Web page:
Menus Subscribe Search

Bananas Aweigh

• March 08, 2010 • 5:00 AM

The Navy looks at new technology for keeping produce fresh during lengthy voyages; see-through salad era may be over.

Justin Nassiri spent five years as an engineer in the Navy, living on submarines that would remain underwater for two or three months at a time. Although the Navy’s cooks would make sure to stock enough supplies for the trip, after about two or three weeks, the bowls of fresh fruit would be down to just a couple of green apples. And the lettuce in the salads would begin to look translucent from having been frozen and thawed.

Nassiri says on long watches, during which he’d stare out at the water through a periscope for hours at a time, he and his colleagues would sometimes play a game in which they fantasized about what they missed most. Nassiri says his list always included sushi, fruit and vegetables.

“I’d actually have daydreams of fresh vegetables — celery, radishes, anything,” Nassiri said. “It was really impressive what the cooks could do, but as ingenious as they were, you can’t fight nature. After three weeks, the salad would be see-through.”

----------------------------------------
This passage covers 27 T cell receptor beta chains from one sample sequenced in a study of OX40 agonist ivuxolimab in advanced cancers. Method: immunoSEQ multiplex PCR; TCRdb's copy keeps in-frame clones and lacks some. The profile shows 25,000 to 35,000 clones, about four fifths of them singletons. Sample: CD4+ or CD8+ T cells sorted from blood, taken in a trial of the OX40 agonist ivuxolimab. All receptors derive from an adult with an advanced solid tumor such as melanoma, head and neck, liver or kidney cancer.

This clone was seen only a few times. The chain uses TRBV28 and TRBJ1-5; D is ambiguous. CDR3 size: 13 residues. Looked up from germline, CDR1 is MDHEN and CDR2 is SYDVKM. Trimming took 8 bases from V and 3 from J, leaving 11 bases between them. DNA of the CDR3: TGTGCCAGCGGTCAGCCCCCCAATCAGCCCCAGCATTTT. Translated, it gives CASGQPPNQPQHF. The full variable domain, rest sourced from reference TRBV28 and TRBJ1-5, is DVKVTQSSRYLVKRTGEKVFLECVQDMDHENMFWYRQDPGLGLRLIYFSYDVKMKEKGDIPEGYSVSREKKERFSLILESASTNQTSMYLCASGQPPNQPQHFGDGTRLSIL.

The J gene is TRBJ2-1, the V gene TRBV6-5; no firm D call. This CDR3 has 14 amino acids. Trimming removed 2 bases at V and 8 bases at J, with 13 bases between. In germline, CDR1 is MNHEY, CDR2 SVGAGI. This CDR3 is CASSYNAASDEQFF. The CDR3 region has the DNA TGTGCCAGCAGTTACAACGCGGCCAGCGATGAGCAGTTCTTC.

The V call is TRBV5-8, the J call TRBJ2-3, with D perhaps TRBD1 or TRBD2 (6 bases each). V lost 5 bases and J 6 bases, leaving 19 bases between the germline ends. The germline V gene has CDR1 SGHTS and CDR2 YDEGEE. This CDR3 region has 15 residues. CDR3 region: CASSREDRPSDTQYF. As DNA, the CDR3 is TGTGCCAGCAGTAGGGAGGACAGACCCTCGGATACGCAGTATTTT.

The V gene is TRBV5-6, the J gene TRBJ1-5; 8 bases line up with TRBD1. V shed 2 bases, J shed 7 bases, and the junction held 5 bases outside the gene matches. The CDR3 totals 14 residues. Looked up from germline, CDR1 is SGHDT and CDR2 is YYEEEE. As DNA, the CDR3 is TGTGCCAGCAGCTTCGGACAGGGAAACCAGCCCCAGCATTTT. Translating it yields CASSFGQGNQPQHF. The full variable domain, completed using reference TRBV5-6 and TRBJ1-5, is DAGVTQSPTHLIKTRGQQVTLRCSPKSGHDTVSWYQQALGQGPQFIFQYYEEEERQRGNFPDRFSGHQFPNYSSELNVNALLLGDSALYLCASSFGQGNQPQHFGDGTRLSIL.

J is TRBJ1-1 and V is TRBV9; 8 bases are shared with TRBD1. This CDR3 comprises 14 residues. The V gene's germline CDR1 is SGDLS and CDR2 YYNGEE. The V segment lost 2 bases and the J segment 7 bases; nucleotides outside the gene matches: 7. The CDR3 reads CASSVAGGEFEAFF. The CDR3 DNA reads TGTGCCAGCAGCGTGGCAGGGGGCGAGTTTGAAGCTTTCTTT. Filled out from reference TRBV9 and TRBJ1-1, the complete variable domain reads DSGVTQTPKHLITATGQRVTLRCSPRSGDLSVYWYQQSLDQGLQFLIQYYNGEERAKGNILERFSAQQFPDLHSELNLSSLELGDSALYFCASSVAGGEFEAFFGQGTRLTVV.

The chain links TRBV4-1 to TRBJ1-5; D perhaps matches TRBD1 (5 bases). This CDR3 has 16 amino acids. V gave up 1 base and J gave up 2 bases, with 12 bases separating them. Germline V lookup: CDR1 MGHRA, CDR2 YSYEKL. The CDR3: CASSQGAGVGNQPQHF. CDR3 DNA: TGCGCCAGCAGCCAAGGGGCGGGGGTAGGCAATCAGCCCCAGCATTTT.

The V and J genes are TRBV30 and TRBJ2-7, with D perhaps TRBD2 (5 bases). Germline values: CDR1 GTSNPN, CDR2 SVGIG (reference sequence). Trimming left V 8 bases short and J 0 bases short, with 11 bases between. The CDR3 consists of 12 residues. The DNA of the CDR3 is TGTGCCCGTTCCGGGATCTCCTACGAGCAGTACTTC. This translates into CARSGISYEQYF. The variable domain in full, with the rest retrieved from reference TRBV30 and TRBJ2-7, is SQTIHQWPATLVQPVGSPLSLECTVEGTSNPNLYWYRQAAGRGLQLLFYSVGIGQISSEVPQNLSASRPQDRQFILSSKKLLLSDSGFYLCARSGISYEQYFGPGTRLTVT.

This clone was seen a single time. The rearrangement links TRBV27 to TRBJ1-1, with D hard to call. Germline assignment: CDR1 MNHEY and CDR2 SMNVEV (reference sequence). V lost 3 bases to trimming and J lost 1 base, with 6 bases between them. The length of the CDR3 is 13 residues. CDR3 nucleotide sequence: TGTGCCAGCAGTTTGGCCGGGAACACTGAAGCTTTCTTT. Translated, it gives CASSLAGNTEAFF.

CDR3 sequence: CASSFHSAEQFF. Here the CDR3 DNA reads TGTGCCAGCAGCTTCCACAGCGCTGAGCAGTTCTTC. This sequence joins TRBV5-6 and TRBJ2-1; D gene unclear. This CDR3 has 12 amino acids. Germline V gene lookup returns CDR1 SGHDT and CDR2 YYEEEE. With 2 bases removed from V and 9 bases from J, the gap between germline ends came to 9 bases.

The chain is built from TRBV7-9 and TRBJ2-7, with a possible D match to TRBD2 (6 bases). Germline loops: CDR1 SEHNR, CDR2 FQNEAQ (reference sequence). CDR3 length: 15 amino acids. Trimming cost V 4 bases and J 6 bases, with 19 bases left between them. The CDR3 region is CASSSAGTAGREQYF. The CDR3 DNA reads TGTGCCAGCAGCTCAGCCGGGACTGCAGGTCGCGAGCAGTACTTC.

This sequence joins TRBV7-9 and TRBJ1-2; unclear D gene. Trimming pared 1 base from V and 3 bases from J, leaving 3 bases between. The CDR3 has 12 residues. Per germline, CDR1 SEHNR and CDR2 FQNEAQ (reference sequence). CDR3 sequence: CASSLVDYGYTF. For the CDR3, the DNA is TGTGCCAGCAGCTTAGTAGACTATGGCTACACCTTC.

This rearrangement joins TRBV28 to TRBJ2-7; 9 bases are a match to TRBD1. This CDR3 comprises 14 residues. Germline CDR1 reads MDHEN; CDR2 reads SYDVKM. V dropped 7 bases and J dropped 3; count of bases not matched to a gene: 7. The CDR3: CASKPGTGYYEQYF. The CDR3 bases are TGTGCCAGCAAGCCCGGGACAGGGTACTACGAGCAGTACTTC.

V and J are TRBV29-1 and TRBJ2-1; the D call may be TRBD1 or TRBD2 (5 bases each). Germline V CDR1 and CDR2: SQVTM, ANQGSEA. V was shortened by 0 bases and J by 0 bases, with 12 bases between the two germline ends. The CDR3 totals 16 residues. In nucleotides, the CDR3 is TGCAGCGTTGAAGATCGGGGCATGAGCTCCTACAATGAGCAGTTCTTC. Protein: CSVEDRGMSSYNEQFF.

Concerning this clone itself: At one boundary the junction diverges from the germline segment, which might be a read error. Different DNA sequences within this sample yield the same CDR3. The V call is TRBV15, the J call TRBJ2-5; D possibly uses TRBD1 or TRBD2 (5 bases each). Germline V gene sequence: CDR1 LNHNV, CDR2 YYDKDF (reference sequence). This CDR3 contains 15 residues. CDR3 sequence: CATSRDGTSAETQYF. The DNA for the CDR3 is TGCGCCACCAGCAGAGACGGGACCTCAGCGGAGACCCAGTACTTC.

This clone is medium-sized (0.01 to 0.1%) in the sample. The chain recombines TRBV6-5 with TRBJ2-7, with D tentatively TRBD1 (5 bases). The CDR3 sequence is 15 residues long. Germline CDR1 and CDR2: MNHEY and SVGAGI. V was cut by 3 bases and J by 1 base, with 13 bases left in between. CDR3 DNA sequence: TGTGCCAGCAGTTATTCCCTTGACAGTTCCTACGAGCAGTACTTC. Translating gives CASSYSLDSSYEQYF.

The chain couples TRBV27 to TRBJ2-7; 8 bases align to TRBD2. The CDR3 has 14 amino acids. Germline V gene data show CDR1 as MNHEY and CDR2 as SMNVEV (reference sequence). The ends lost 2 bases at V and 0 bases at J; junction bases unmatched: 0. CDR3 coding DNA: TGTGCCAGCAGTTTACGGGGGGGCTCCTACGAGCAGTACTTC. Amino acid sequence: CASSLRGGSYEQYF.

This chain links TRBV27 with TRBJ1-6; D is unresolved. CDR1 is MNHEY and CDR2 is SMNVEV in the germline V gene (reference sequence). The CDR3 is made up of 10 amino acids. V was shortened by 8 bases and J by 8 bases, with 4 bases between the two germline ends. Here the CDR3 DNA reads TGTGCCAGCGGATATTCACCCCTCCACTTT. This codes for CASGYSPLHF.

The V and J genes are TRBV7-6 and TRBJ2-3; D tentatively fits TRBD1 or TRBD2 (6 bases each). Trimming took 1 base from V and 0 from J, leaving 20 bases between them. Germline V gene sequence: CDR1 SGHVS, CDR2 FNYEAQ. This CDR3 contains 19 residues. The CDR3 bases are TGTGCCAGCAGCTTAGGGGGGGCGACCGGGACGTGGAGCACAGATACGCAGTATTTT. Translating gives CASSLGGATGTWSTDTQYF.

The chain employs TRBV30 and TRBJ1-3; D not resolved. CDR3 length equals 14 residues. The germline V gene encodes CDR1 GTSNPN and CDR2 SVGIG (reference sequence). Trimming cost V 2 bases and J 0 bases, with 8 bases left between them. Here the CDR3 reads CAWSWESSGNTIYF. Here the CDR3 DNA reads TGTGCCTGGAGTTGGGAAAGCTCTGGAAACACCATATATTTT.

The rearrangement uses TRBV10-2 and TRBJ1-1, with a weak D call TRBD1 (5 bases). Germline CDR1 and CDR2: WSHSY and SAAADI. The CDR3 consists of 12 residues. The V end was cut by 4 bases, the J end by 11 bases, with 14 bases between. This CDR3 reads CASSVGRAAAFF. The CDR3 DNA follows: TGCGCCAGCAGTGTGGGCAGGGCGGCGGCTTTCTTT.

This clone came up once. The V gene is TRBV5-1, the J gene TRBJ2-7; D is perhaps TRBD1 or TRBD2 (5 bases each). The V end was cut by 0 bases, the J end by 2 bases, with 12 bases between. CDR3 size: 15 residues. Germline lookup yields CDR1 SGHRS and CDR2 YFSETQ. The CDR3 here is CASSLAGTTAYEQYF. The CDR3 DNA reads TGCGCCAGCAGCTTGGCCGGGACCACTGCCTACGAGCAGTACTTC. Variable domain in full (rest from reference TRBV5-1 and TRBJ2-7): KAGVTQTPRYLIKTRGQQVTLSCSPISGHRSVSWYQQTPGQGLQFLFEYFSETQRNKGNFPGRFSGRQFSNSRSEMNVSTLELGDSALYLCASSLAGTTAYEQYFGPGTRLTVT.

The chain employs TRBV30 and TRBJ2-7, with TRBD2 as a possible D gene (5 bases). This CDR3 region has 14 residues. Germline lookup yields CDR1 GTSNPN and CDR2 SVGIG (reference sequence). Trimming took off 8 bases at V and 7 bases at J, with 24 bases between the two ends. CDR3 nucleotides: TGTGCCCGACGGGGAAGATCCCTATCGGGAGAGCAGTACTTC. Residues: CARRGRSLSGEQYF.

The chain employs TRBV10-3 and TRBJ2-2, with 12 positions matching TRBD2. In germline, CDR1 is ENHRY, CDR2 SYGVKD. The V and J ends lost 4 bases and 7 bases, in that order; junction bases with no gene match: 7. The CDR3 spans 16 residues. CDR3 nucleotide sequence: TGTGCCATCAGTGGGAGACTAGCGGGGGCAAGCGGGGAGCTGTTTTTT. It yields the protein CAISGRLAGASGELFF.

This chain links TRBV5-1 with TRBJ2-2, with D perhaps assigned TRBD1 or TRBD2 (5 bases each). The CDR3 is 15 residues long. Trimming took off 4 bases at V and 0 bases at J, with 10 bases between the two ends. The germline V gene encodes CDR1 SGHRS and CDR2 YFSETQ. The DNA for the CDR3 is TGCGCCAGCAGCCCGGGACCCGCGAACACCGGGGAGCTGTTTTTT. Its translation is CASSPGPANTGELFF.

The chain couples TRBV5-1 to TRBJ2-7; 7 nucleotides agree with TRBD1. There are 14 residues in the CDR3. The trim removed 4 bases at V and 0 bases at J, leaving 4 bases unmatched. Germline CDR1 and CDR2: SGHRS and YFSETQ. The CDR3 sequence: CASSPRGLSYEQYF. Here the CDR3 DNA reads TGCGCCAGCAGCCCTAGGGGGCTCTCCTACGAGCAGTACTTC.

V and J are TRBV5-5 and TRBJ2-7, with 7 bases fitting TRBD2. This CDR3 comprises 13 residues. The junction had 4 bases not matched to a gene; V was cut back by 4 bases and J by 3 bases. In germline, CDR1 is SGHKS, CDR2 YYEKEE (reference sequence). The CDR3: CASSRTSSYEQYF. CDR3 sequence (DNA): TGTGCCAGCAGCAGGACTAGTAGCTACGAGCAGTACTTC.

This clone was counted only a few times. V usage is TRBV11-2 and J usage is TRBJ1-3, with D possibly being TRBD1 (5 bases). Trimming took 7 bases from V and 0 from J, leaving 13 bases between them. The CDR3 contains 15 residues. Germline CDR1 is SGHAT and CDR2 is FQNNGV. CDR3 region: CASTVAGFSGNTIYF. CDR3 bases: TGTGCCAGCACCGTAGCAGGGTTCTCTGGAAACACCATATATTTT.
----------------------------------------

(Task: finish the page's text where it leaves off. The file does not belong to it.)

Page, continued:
Nassiri isn’t the only one daydreaming. Naval officials have been working with food scientists for the last two years to find ways to make fresh fruits and vegetables last longer. It’s not just about keeping sailors happy and healthy. It’s about waste. A few years ago, one naval official said his service was spending about $26 million a year on fresh fruits and vegetables, and then throwing out about $3 million because it had spoiled.

Fruits and vegetables respire like human beings. But when humans use energy, they replenish their reserves by eating. Fresh fruits and vegetables, on the other hand, have been separated from the plants on which they grew and can’t generate new energy reserves.

The trick to keeping fruits and vegetables alive longer, then, lies in slowing down the amount of energy they expend, and that is done by reducing their metabolism or respiration rate — the rate at which they take in oxygen and release carbon dioxide. That’s usually achieved in two ways: by keeping the produce at a low temperature — 32 to 55 degrees Fahrenheit, depending on the fruit — or by modifying the atmosphere in which fruits and vegetables are stored.